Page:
We could take the easy way out. He’s dead. His works are all in the public domain, which means no one benefits from his writing. (In fact, if you paid for his writing, you got duped. Several fans have released complete collections online for free.) A quick look at his biography shows that he wrote many racist diatribes to friends, but did little to publically support his racism, mostly due to his poverty rather than a lack of desire to act on his racism.
But we aren’t taking the easy way out on this one, so let’s press on. Was he merely a productive of his time? Apologist would like us to think so. But it’s a real stretch. Mark Twain used the N word, because that was the common word in his days. Despite this, he portrays Nigger Jim is a relatively positive light. Over a generation later, H. P. Lovecraft’s racism is far more apparent, more so than almost any contemporary writer. Reading his works today, it regularly smacks you in the face. In the Re-animator he describes Herbert West’s second experiment on a black boxer in the most offensive terms of being “gorilla-like” after his re-animation. Xenophobia permeates one of his most famous works, the Shadow over Innsmouth. What makes the inhabitants of Innsmouth so scary is their foreignness.
It would be easy to try to divorce Lovecraft the man from Lovecraft the writer, or to minimize the racism of his work by arguing it was the times, or a small part of the work, but none of these answers satisfies. Or we could simply reject Lovecraft altogether, let his works fade into obscurity.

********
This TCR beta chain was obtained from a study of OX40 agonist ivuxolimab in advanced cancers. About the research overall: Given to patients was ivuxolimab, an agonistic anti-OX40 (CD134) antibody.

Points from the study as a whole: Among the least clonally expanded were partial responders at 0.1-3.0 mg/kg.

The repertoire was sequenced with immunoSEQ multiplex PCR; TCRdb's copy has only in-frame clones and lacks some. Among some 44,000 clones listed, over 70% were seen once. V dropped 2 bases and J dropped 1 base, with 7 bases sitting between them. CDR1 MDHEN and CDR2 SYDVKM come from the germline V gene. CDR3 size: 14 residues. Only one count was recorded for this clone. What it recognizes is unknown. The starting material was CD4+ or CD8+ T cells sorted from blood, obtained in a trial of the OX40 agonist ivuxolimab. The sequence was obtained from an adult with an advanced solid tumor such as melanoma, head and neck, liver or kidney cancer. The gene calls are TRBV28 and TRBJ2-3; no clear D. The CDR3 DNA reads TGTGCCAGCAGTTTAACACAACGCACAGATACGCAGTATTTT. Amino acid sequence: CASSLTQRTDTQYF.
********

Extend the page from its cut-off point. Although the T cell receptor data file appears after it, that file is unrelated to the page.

But Lovecraft’s flaws and his contributions are intertwined. Lovecraft’s xenophobia informs his works in much the same way that Edgar Allen Poe’s depression and drug abuse permeate his works.
Horror works because it touches on primal fears. Drug abuse, depression, madness, fear and anger, a good horror writer explores them all, in ways that makes us uncomfortable but ultimately enlightens us. Racism is cultural, something that must be learned. But Xenophobia is not, it’s inherent in all of us, like it or not. We fear the unknown, fear people who are too different from us.
Lovecraft shines a light on the xenophobia of the mind, he plays on it. The Shoggothi’s architecture itself inspires terror simply because it doesn’t follow the rules of Euclidean geometry. It feels alien. The people of Innsmouth don’t look right, and it triggers subconscious alarms for casual observer.
This where I start to get conflicted. He himself seems to have been unmoved by his own works. As much as I would love to see his works as some attempt to force us to confront our own bias, it’s not. He really thought that way.
It would be akin to discovering that Ken Kesey supported lobotomies and meant One Flew Over the Cuckoo’s Nest to be read in that light. Or that Nabokov was pedophile. Or that Orson Scott Card is actually the warmongering colonel of Ender’s game, not the hero. (Wait, that last one might be true.)
In the end, I think of Lovecraft as a cautionary tale, like an addict that never recovers. We can see his descent into xenophobia, be moved by it, but hopefully be moved to avoid our own. Or maybe I am just fooling myself. Since his works are in the public domain, you can read them yourself and come to your own conclusions.